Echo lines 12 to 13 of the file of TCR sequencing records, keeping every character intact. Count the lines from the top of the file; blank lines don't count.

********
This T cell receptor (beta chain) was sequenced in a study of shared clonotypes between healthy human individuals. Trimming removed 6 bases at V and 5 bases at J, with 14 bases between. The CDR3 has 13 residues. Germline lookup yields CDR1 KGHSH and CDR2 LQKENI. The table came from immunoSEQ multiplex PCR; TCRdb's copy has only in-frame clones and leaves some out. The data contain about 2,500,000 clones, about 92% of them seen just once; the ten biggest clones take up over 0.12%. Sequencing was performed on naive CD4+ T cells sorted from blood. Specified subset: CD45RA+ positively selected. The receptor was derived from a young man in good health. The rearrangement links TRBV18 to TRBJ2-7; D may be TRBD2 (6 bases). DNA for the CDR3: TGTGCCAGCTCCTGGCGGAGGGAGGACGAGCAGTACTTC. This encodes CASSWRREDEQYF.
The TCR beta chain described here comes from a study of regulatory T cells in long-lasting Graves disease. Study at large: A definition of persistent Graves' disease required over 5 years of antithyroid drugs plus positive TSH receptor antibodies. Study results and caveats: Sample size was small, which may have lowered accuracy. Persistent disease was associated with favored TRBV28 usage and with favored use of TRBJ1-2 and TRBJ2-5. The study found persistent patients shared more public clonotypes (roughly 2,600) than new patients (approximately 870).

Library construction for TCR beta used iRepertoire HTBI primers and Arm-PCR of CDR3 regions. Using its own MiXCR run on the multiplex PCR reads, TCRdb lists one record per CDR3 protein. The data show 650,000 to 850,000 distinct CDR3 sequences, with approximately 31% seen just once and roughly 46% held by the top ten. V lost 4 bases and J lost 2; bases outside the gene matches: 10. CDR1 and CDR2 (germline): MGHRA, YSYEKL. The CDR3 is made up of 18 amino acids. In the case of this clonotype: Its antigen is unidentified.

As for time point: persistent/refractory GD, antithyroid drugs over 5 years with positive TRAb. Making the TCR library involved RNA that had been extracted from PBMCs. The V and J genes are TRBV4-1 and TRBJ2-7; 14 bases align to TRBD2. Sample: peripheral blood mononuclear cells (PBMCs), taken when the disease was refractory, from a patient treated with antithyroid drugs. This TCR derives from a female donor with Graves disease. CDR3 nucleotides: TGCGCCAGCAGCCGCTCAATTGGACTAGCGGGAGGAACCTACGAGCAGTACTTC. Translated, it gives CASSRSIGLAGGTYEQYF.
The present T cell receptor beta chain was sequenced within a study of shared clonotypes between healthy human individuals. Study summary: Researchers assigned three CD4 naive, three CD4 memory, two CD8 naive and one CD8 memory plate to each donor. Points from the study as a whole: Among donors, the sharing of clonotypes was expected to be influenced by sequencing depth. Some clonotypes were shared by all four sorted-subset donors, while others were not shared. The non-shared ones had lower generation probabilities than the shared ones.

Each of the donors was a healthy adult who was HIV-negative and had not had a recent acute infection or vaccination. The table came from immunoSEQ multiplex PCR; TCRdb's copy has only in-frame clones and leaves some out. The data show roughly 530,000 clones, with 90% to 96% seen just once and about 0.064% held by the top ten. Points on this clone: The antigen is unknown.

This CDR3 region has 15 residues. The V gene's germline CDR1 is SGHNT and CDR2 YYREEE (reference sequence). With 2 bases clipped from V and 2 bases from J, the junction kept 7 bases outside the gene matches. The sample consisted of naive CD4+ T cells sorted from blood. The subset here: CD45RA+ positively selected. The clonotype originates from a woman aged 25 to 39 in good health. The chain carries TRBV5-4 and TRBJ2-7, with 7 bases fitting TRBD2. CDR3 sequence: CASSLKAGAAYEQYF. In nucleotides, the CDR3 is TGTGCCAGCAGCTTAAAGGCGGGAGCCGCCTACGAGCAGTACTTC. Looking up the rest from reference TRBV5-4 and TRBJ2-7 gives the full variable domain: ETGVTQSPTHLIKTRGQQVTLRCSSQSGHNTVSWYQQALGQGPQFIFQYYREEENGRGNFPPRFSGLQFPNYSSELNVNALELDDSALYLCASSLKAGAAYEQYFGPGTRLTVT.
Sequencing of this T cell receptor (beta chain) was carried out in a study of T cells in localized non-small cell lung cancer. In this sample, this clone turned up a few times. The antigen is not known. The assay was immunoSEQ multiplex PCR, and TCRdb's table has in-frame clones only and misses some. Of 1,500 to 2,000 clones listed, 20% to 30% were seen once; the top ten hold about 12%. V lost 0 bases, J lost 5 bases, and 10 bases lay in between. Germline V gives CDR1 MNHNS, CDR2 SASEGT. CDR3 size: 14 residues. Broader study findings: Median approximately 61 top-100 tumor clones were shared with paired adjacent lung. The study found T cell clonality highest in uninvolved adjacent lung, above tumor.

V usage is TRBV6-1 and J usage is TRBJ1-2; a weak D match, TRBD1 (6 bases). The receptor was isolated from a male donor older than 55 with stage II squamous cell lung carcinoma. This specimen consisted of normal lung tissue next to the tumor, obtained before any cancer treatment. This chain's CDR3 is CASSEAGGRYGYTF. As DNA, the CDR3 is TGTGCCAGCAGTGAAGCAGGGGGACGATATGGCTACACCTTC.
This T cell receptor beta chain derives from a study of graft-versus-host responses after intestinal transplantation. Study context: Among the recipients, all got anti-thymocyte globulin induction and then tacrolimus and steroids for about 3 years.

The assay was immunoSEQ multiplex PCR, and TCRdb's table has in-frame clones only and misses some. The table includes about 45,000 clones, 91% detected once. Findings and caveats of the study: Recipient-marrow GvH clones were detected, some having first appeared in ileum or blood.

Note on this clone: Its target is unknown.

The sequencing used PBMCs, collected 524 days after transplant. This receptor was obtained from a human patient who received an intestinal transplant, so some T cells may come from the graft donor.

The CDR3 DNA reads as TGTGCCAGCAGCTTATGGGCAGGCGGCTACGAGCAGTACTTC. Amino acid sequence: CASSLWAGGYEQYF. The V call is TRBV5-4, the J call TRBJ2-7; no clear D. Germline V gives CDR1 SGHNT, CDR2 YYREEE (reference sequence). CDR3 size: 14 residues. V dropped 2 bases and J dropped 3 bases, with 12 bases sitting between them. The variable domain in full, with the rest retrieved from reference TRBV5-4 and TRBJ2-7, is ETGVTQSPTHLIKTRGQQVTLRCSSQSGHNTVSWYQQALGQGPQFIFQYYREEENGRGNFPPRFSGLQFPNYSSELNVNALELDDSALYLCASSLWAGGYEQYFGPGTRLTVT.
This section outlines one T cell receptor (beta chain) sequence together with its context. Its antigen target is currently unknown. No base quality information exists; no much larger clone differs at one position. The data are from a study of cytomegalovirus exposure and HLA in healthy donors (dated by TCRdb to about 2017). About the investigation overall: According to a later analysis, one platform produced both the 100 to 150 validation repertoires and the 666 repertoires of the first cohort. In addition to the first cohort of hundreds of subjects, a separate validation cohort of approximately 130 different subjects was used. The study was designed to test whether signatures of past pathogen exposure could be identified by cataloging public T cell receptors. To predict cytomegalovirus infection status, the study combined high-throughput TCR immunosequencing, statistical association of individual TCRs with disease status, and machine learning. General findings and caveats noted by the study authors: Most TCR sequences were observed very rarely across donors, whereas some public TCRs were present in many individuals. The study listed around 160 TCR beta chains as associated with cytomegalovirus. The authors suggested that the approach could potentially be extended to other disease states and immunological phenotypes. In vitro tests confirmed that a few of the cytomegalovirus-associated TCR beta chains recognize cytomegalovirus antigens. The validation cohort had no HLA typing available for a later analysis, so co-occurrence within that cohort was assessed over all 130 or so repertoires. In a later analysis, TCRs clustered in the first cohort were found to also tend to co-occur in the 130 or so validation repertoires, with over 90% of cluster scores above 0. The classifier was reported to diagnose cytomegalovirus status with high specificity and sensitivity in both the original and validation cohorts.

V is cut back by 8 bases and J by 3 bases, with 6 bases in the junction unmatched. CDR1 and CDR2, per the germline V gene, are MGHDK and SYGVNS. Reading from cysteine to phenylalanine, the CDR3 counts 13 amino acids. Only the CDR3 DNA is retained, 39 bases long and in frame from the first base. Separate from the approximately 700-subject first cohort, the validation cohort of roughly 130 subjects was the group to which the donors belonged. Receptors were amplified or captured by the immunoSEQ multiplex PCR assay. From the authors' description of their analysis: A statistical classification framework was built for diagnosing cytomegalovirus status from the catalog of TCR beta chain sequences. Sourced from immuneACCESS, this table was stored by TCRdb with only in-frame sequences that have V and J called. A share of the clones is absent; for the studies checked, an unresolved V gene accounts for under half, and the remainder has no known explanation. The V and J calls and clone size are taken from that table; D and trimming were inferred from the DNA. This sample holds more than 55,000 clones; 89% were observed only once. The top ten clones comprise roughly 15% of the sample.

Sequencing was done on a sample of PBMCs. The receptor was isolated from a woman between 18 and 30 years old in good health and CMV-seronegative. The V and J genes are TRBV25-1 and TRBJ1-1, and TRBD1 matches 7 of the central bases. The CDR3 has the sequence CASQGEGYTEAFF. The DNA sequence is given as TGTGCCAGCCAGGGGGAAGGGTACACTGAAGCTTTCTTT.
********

Note on this clone: Its target is unknown.

The sequencing used PBMCs, collected 524 days after transplant. This receptor was obtained from a human patient who received an intestinal transplant, so some T cells may come from the graft donor.